Spiders (order Araneae) are air-breathing arthropods that have eight legs, chelicerae with fangs generally able to inject venom, and spinnerets that extrude silk. They are the largest order of arachnids and rank seventh in total species diversity among all orders of organisms. Spiders are found worldwide on every continent except for Antarctica, and have become established in nearly every land habitat. As of August 2022, 50,356 spider species in 132 families have been recorded by taxonomists. However, there has been debate among scientists about how families should be classified, with over 20 different classifications proposed since 1900.Anatomically, spiders (as with all arachnids) differ from other arthropods in that the usual body segments are fused into two tagmata, the cephalothorax or prosoma, and the opisthosoma, or abdomen, and joined by a small, cylindrical pedicel, however, as there is currently neither paleontological nor embryological evidence that spiders ever had a separate thorax-like division, there exists an argument against the validity of the term cephalothorax, which means fused cephalon (head) and the thorax. Similarly, arguments can be formed against use of the term abdomen, as the opisthosoma of all spiders contains a heart and respiratory organs, organs atypical of an abdomen.Unlike insects, spiders do not have antennae. In all except the most primitive group, the Mesothelae, spiders have the most centralized nervous systems of all arthropods, as all their ganglia are fused into one mass in the cephalothorax. Unlike most arthropods, spiders have no extensor muscles in their limbs and instead extend them by hydraulic pressure. Their abdomens bear appendages that have been modified into spinnerets that extrude silk from up to six types of glands. Spider webs vary widely in size, shape and the amount of sticky thread used. It now appears that the spiral orb web may be one of the earliest forms, and spiders that produce tangled cobwebs are more abundant and diverse than orb-weaver spiders. Spider-like arachnids with silk-producing spigots appeared in the Devonian period about 386 million years ago, but these animals apparently lacked spinnerets. True spiders have been found in Carboniferous rocks from 318 to 299 million years ago, and are very similar to the most primitive surviving suborder, the Mesothelae. The main groups of modern spiders, Mygalomorphae and Araneomorphae, first appeared in the Triassic period, before 200 million years ago. The species Bagheera kiplingi was described as herbivorous in 2008, but all other known species are predators, mostly preying on insects and on other spiders, although a few large species also take birds and lizards. It is estimated that the world's 25 million tons of spiders kill 400–800 million tons of prey per year. Spiders use a wide range of strategies to capture prey: trapping it in sticky webs, lassoing it with sticky bolas, mimicking the prey to avoid detection, or running it down. Most detect prey mainly by sensing vibrations, but the active hunters have acute vision, and hunters of the genus Portia show signs of intelligence in their choice of tactics and ability to develop new ones. Spiders' guts are too narrow to take solids, so they liquefy their food by flooding it with digestive enzymes. They also grind food with the bases of their pedipalps, as arachnids do not have the mandibles that crustaceans and insects have. To avoid being eaten by the females, which are typically much larger, male spiders identify themselves to potential mates by a variety of complex courtship rituals. Males of most species survive a few matings, limited mainly by their short life spans. Females weave silk egg-cases, each of which may contain hundreds of eggs. Females of many species care for their young, for example by carrying them around or by sharing food with them. A minority of species are social, building communal webs that may house anywhere from a few to 50,000 individuals. Social behavior ranges from precarious toleration, as in the widow spiders, to co-operative hunting and food-sharing. Although most spiders live for at most two years, tarantulas and other mygalomorph spiders can live up to 25 years in captivity. While the venom of a few species is dangerous to humans, scientists are now researching the use of spider venom in medicine and as non-polluting pesticides. Spider silk provides a combination of lightness, strength and elasticity that is superior to that of synthetic materials, and spider silk genes have been inserted into mammals and plants to see if these can be used as silk factories. As a result of their wide range of behaviors, spiders have become common symbols in art and mythology symbolizing various combinations of patience, cruelty and creative powers. An irrational fear of spiders is called arachnophobia.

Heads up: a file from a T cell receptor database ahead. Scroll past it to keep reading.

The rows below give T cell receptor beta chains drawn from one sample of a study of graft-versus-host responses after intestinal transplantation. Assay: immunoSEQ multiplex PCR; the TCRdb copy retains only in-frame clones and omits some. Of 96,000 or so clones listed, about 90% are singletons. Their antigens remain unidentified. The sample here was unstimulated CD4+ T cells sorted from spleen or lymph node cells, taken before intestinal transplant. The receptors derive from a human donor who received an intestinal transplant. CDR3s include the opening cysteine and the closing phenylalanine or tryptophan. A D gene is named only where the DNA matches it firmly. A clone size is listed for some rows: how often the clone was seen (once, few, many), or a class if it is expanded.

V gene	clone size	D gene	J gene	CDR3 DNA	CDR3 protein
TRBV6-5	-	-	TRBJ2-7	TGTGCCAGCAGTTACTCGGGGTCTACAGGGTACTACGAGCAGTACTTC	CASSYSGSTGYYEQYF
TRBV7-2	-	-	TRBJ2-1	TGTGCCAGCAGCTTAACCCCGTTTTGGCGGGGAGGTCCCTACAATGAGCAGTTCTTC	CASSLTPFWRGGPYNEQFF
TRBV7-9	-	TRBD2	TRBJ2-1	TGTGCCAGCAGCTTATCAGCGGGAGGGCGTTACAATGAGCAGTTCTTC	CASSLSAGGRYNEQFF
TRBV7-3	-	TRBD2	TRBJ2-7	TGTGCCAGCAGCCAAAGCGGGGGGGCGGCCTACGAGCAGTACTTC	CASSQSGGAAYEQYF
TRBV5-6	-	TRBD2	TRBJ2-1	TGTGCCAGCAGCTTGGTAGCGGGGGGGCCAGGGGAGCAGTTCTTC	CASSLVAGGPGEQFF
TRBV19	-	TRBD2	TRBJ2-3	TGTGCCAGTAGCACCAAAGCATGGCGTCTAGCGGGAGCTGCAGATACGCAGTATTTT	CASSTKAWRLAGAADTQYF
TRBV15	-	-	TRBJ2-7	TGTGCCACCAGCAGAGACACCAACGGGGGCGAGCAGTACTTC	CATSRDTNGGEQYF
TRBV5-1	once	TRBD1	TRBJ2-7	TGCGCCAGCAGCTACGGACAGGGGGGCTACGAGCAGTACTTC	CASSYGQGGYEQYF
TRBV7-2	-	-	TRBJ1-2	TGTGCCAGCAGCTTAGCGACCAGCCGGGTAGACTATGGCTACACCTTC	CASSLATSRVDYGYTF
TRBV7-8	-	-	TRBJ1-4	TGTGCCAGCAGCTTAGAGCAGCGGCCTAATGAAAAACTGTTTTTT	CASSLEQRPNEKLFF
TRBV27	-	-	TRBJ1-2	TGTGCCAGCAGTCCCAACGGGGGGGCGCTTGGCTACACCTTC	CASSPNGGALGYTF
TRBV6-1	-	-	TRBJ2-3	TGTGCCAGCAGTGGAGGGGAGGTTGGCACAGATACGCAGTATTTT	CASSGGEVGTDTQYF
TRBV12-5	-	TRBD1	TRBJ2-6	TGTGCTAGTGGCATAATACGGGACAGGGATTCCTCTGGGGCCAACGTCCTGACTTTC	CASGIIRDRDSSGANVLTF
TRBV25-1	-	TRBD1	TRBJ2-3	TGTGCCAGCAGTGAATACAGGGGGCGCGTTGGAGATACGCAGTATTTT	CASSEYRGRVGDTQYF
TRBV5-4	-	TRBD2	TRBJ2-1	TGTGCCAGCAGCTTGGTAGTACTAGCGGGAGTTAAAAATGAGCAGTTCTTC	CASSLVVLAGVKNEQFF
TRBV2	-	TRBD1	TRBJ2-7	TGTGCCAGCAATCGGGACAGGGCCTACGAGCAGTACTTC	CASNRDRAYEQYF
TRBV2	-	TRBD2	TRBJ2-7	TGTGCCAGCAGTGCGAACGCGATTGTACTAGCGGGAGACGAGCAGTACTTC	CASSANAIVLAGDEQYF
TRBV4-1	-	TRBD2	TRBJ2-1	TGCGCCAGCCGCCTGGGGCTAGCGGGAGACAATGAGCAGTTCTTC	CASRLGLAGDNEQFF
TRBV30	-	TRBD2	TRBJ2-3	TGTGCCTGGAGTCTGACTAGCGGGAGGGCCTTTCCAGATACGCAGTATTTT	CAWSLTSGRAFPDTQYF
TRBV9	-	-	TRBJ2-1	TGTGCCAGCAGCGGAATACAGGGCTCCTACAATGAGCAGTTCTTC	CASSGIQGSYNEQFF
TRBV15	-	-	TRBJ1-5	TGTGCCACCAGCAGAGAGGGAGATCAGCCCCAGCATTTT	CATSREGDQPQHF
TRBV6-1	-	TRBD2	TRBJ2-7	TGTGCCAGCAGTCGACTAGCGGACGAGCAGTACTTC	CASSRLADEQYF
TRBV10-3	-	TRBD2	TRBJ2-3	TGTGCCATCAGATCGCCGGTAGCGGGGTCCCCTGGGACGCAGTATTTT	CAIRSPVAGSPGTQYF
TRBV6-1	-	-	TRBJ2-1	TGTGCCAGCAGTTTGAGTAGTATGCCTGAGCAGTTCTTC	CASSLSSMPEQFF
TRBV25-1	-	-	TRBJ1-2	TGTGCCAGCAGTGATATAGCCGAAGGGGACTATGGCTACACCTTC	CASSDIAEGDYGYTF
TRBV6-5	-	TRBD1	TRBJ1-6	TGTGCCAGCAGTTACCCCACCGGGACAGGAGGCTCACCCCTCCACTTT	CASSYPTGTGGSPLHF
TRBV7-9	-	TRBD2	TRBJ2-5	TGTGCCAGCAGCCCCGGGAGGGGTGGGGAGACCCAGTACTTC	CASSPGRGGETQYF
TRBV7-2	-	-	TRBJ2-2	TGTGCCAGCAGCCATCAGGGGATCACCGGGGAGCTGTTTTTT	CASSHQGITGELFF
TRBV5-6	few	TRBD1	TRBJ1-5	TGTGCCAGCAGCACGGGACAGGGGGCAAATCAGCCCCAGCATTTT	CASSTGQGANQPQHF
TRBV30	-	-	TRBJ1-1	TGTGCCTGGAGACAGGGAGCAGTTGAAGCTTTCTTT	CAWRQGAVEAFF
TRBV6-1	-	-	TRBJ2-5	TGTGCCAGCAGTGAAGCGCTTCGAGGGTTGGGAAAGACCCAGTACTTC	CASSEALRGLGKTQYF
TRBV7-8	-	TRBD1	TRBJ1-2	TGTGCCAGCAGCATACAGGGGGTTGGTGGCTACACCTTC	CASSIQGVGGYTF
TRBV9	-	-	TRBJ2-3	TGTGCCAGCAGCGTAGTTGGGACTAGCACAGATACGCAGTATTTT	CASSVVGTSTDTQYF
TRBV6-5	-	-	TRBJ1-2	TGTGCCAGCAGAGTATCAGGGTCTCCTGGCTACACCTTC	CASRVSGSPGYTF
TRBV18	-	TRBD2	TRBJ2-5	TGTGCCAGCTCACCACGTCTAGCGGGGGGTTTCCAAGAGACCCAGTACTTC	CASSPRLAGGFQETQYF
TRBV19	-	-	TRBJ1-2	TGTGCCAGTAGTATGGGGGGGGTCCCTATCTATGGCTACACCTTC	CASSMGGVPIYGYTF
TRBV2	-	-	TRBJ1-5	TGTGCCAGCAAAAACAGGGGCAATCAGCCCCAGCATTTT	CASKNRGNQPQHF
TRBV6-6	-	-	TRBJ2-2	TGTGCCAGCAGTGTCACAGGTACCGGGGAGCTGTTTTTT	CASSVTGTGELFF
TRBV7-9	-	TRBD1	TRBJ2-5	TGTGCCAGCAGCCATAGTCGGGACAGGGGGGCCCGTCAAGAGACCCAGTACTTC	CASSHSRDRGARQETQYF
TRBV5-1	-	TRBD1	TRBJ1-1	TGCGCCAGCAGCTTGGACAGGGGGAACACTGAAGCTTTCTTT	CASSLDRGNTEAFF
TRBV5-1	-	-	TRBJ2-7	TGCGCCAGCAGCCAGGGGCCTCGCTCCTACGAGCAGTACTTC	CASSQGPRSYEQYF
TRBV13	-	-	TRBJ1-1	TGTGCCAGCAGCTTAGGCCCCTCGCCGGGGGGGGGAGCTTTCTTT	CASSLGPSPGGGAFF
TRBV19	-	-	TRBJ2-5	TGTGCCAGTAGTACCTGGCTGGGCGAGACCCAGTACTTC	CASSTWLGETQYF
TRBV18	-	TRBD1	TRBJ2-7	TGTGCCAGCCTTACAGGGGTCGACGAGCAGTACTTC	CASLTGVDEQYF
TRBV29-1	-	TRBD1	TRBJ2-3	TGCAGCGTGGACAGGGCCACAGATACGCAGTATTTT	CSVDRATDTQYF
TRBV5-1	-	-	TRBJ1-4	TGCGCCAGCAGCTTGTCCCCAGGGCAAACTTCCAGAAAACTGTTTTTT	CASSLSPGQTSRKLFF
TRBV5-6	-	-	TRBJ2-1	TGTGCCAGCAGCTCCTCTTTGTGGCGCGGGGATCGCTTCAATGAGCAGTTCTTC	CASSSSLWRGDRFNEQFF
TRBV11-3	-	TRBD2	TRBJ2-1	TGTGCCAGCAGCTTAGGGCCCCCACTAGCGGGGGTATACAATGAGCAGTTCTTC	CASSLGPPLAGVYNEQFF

1. spider